Do you love the look of gold jewelry but are discouraged by the steep price tags? Well, allow us to introduce you to gold-plated jewelry. You’ve seen it listed on jewelry sites and at your favorite stores, but what does gold-plated mean exactly?
There’s no question that gold jewelry is highly desired but in a marketplace filled with gold-plated this and gold-filled that, the options are dizzying! Is gold-plated good, or a cheap alternative that won’t go the distance?
Read on as we dispel any confusion and outline the meaning of gold-plated jewelry.
The draw to gold-plated jewelry is that it’s a budget-friendly way to wear beautiful gold jewelry. For instance, you can snag a simple gold-plated band for $50-$100 bucks. But a 14K gold ring? That’s going to cost a few hundred dollars, depending on the size of the ring.
The two look virtually indistinguishable, meaning you’d be hard-pressed to find anyone (aside from a seasoned jeweler with tools in hand) who’d spot the difference. However, you can spot a gold-plated item by looking for the following hallmark stamps:
GP = gold-plated
HGE = Heavy Gold Electroplate
GEP = Gold Electroplated
HGP = Heavy Gold Plate
So, we know it’s a more affordable option, but what does it mean?
Gold-plated jewelry means that the item contains a base metal plated in a thin gold coating. The jeweler takes a base metal like sterling silver, stainless steel, brass, or copper to comprise the bulk of the item. Then, they bond a thin layer of pure gold to the base metal through a process called electroplating.
Often, gold-plated jewelry contains a thin layer of nickel to protect the base metal’s gold. The final step involves dipping the base metal into a container filled with gold, where a positive electrical charge bonds the gold to the base metal.
This practice’s origins trace to the early 19th century when an Italian chemist plated a sheet of gold to a silver base. The result? An affordable, luxurious-looking jewelry item that can be purchased for a great price.
As expected, this process became a hit, opening the door for all walks of life to adorn themselves in gold jewelry without divulging its contents or price.
There are varying purity levels of gold-plated jewelry. While the process involves a small amount of pure gold, the gold itself can range in purity from 10K to 24K.
However, some of the most popular variations you’ll see are 14K and 18K gold-plated jewelry. Like fine gold jewelry, the amount of pure gold used in the plating process dictates the piece’s color.
The industry standard is as follows: The purer the gold contents, the more yellow the color.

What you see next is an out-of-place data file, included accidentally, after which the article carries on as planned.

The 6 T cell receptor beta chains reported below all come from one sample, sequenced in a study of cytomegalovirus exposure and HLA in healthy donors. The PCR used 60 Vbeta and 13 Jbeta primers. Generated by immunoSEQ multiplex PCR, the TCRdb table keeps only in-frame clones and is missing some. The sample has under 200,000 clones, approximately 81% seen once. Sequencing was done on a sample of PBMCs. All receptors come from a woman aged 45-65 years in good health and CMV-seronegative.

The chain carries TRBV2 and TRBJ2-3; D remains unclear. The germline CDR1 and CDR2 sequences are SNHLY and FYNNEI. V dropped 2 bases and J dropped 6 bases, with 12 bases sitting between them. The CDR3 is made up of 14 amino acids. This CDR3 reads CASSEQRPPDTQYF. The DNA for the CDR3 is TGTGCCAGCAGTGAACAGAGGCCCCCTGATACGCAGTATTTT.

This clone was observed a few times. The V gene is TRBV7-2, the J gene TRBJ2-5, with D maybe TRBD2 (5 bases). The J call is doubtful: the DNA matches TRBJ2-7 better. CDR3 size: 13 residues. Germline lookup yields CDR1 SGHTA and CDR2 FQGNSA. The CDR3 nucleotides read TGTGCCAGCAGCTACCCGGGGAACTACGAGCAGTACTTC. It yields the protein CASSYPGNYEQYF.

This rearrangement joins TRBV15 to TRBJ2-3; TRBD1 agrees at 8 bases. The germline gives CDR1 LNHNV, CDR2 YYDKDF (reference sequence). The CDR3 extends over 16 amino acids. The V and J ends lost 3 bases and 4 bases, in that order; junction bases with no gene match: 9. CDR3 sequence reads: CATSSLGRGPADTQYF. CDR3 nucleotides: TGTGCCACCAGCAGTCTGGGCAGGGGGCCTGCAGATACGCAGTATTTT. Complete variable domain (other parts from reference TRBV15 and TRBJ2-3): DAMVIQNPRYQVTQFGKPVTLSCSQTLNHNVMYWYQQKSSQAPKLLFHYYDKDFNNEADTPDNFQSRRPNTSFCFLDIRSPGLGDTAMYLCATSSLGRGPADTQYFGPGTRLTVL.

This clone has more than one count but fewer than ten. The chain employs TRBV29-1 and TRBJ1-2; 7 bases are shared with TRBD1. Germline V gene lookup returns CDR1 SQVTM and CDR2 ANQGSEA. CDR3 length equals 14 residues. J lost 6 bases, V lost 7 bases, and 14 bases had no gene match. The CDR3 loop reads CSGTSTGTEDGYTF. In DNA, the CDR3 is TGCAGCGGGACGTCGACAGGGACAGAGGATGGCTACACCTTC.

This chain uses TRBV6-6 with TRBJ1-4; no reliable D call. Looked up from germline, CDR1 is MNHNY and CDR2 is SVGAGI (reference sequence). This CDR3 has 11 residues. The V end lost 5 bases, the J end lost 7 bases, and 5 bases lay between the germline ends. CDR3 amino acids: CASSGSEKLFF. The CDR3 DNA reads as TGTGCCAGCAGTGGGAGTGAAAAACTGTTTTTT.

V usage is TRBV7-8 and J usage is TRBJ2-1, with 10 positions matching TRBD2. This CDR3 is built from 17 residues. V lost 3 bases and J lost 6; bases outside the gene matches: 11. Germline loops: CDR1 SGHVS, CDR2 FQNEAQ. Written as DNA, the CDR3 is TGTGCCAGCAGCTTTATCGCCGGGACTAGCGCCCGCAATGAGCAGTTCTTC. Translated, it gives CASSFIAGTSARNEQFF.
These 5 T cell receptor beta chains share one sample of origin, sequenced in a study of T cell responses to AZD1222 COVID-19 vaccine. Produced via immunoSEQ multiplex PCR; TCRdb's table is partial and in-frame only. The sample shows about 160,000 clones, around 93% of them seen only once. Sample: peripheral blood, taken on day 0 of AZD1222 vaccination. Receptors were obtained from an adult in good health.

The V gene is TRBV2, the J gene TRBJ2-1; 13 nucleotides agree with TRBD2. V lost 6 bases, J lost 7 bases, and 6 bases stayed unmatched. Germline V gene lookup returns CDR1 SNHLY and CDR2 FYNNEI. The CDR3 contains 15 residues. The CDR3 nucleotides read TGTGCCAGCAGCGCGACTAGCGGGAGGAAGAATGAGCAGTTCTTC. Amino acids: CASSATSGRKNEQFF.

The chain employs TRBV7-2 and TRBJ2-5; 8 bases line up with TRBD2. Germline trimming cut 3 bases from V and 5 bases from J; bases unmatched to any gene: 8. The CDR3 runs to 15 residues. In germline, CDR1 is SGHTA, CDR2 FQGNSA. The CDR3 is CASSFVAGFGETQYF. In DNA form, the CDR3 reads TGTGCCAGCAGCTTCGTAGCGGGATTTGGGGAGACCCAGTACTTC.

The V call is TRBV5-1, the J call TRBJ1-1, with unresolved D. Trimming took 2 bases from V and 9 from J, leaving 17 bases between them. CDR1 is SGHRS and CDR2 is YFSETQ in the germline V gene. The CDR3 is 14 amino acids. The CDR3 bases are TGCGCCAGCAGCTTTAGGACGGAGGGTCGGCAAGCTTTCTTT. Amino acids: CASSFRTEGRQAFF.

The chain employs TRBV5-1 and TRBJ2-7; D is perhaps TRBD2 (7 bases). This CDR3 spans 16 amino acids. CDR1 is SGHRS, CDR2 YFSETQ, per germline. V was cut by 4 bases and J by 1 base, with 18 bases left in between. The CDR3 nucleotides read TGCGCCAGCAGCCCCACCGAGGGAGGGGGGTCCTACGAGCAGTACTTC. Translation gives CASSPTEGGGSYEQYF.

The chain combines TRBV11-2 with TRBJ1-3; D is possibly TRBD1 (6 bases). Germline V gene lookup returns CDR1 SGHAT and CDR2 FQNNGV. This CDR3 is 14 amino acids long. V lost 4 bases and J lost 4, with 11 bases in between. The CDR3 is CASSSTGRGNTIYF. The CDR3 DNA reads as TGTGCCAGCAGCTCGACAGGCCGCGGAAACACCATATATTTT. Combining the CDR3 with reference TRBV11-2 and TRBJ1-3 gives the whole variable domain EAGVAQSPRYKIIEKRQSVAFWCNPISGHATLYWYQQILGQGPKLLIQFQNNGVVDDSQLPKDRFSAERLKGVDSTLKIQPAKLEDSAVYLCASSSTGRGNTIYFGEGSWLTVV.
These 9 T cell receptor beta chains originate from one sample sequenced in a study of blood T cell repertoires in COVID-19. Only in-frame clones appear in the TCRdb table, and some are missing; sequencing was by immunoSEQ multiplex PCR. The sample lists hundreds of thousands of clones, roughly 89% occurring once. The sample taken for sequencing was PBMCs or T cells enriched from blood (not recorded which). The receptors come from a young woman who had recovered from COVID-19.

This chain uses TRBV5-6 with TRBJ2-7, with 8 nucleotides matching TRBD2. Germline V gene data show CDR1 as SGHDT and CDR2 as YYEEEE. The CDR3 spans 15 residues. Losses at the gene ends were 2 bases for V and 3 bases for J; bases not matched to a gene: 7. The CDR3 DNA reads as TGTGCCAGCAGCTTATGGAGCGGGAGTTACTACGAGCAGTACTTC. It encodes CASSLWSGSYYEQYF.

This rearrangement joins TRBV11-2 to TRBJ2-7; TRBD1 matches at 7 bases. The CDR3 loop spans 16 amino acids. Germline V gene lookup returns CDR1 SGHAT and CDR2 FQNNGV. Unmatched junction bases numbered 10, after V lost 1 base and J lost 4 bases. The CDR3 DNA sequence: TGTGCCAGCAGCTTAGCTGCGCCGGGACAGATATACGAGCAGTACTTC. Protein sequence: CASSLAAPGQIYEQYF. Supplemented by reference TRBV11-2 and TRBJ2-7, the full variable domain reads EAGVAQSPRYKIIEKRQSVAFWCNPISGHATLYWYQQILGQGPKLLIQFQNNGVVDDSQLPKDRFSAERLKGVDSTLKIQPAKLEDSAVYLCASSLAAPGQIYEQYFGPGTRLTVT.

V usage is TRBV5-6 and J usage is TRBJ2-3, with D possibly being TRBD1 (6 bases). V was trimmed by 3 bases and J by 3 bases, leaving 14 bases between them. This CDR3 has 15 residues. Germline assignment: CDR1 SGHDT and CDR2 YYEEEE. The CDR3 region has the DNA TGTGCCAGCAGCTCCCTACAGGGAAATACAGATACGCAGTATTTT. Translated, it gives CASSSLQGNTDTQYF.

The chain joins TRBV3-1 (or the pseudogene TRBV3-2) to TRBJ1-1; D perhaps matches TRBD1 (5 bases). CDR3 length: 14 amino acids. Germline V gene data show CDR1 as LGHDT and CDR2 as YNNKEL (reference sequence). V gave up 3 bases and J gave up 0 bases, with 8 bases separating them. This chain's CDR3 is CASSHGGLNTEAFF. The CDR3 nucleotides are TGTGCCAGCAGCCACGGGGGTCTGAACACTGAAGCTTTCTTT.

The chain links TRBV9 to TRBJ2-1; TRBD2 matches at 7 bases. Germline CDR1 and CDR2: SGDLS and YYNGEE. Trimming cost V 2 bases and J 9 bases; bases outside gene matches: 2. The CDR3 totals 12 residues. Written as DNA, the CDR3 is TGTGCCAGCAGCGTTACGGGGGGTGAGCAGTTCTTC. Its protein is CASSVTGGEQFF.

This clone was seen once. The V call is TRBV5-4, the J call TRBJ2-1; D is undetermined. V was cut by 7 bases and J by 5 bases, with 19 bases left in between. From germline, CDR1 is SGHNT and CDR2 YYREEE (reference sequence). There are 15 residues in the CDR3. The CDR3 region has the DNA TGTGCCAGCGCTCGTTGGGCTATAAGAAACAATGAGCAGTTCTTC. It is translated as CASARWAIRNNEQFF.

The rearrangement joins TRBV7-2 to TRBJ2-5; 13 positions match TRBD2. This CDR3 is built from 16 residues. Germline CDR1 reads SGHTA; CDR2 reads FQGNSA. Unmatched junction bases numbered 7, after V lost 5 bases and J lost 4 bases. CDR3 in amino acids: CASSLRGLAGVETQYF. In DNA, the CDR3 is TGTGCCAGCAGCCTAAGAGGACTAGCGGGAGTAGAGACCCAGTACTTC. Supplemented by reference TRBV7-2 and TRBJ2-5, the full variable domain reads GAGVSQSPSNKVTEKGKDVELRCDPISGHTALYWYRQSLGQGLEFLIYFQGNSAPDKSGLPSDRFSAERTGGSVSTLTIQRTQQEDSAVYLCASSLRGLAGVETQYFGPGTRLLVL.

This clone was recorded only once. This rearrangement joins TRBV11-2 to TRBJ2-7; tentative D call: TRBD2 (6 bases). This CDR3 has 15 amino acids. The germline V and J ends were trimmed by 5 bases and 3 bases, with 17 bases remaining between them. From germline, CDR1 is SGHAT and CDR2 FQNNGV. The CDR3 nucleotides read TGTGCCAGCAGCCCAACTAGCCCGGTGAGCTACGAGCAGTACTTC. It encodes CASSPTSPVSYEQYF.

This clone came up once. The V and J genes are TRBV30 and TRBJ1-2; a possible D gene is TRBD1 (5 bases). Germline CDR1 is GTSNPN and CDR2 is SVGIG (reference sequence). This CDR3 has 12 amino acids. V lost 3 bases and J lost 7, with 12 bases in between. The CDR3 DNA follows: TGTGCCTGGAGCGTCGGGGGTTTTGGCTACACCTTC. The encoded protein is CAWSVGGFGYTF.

That said, because gold plating contains so little gold that often results in a very bright gold color. Ok, so we know what gold-plated means, but is it the same thing as gold-filled?
What is the difference between gold-plated and gold-filled? It primarily comes down to the weight of gold in the item.
Plated jewelry contains less than 2.5 microns of gold in a thin exterior layer. Gold-filled jewelry has a few gold alloy layers that comprise at least 5% of the jewelry metal.
Many people wonder, is gold-plated fake? Not at all! Despite the small amount of gold, the gold plating contains real gold.
The mix-up here is that many people think that the primary contents contain only gold. While the purity levels range depending on the gold’s karatage used for the plating, the gold is real. The only pure gold jewelry is 24K solid gold, which is the most expensive because it contains the highest volume of pure gold.
The plating thickness varies from .17-2.5 microns. The thinner the plating, the less gold it contains. For example, .17 microns equals about .05% of pure gold. While that’s a tiny amount, it’s still real gold that’s been flashed in gold.
It’s essential to consider gold thickness because it has to do with the item’s longevity. Does gold-plated jewelry fade over time? More on that below.
Sometimes, gold plating fades and tarnishes, exposing the base metal beneath. Ultimately, this depends on how thick the layer of gold is. The thinner the plating, the more likely it’ll fade quickly.
That’s why it’s ideal to choose gold plating with .5-1.0 microns of pure gold — this range will hold up well to daily wear and tear. But what about thicker plating? At around 2.5 microns, the gold plating is considered heavy and will last the longest.
So, when you shop for gold-plated jewelry, consider choosing items with .5-2.5 microns of pure gold. If you don’t see it listed on the item description, ask the jeweler to ensure you have a full understanding of the item’s anticipated lifespan.
Of course, wearing these items during rigorous events like exercise or dish-washing will more rapidly tarnish the plating. That’s why it’s a good idea to make a habit of removing your jewelry before these activities.
The value of gold-plated jewelry isn’t high due to its low quantity of pure gold. This is good news for buyers because you can easily pick up beautiful items at a great price. Just know going into the purchase that there’s little to no resale value.
What about extracting the gold from the jewelry? Again, it’s not worth extracting it with such a little amount of gold because there’s virtually zero profit involved.
Even if you purchase 24K gold-plated jewelry, you’re working with less than 2.5 microns, which isn’t quite enough to warrant a resale.
In summary, gold-plated jewelry is a piece of base metal beneath a thin layer of pure gold plating. If you’re looking for an affordable, readily available, gorgeous option for your gold accessories, look no further than gold-plated jewelry from Jewelry Auctioned!
Was this article helpful?